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Old Jan 15, 2003, 1:24 AM   #1
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Default Optical zoom v. more megapixels

When I raised the question of the relative merits of more zoom versus more megapixels, the discussion started to include thoughts about digital zoom - which was fair enough because I hadn't said that I was trying to elicit a comparison of more optical zoom with more megapixels.

But I wonder if there are any further thoughts on the topic if we're just comparing more optical zoom with more megapixels?
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Old Jan 15, 2003, 5:43 AM   #2
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I use an Olympus C-700 with 2.1mp and 10x OPTICAL zoom (2.7x digital zoom)...I bought it before I knew the C-730 was coming out which has 3.3mp and also 10x optical zoom. Had I'd known about the C-730 was actually coming out in the next month, I would have waited for the extra megapixel but not only for that reason but because the C-730 has more features...even at the cost of $200 more (compared to what I saved on the older C-700).

I could have bought other cameras on the market but I wanted the long zoom, plus I wanted a "camera"...not an electronic box.

2mp is good enough for 8x10 (most printers can only print 8x10 or smaller anyway if you consider photo formats except for banners).

There's also the arguement of optics/camera features vs. electronics/computer features...many people buy cameras by looking at the electronic features, I looked at the camera features, lens diameter (bigger lens lets in more light), optics, type of viewfinder, ability to add lens filters, etc.
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Old Jan 15, 2003, 5:56 AM   #3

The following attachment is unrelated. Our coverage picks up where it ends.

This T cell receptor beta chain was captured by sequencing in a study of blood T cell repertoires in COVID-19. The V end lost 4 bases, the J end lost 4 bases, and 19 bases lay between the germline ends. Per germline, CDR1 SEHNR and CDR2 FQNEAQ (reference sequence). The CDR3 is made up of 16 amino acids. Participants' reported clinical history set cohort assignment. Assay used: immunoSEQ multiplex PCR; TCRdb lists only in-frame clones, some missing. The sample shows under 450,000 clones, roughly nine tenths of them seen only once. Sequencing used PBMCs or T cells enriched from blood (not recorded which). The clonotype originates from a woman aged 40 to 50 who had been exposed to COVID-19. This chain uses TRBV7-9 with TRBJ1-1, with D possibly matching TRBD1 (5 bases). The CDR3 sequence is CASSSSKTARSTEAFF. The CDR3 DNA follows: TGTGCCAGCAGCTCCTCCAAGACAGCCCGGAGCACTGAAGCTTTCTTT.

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I'm not sure where this is going so I'll keep my post very simple!

My objective is to record an image (forget whether it's an optical zoom or not), transfer it via some media to an output device, monitor, printer, brain implant etc. What matters is what resolution maps to the output device to give acceptable pic quality. So high Mpix count for say a 10X zoom printed at 10X8 and wide angle are the same, assuming fine detail exists in both the wide and tele shots.

Now, if you're saying what post processing comparison can be made with the more expensive optical alternative, you still need the minimum res. for the output device. So the issue becomes: will more pixels to start with, to provide the same equivalent res. on a print after electronic zoom, be more expensive and convenient than a big lens?

I've left out a lot of other factors. You assume the fixed lens can resolve the detail to start with and the MegaMegaPix ccd will see it, and the processing will be transparent. So it's not just whether the ccd image can be enlarged electronically afterwards or not.

I could say I'd always trust the glass first, unless contrained by size and weight. But I know large cheaper lenses suffer geometric distortions and shading not present with electronic zoom.

So here's an example, I'm shooting architecture or maybe text in macro, or other situations needing flat geometry. Possibly, I might just trade off some electronic zoom for a more linear picture.
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Old Jan 15, 2003, 11:02 AM   #4
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Let me describe in a different way what I'm trying to get at .

Suppose you want to take a picture of something - say a duck sitting on it's nest among the reeds at the side of a pond.

And suppose that to be able to see the duck on its nest, you have to stand in one particular place on the opposite side of the pond.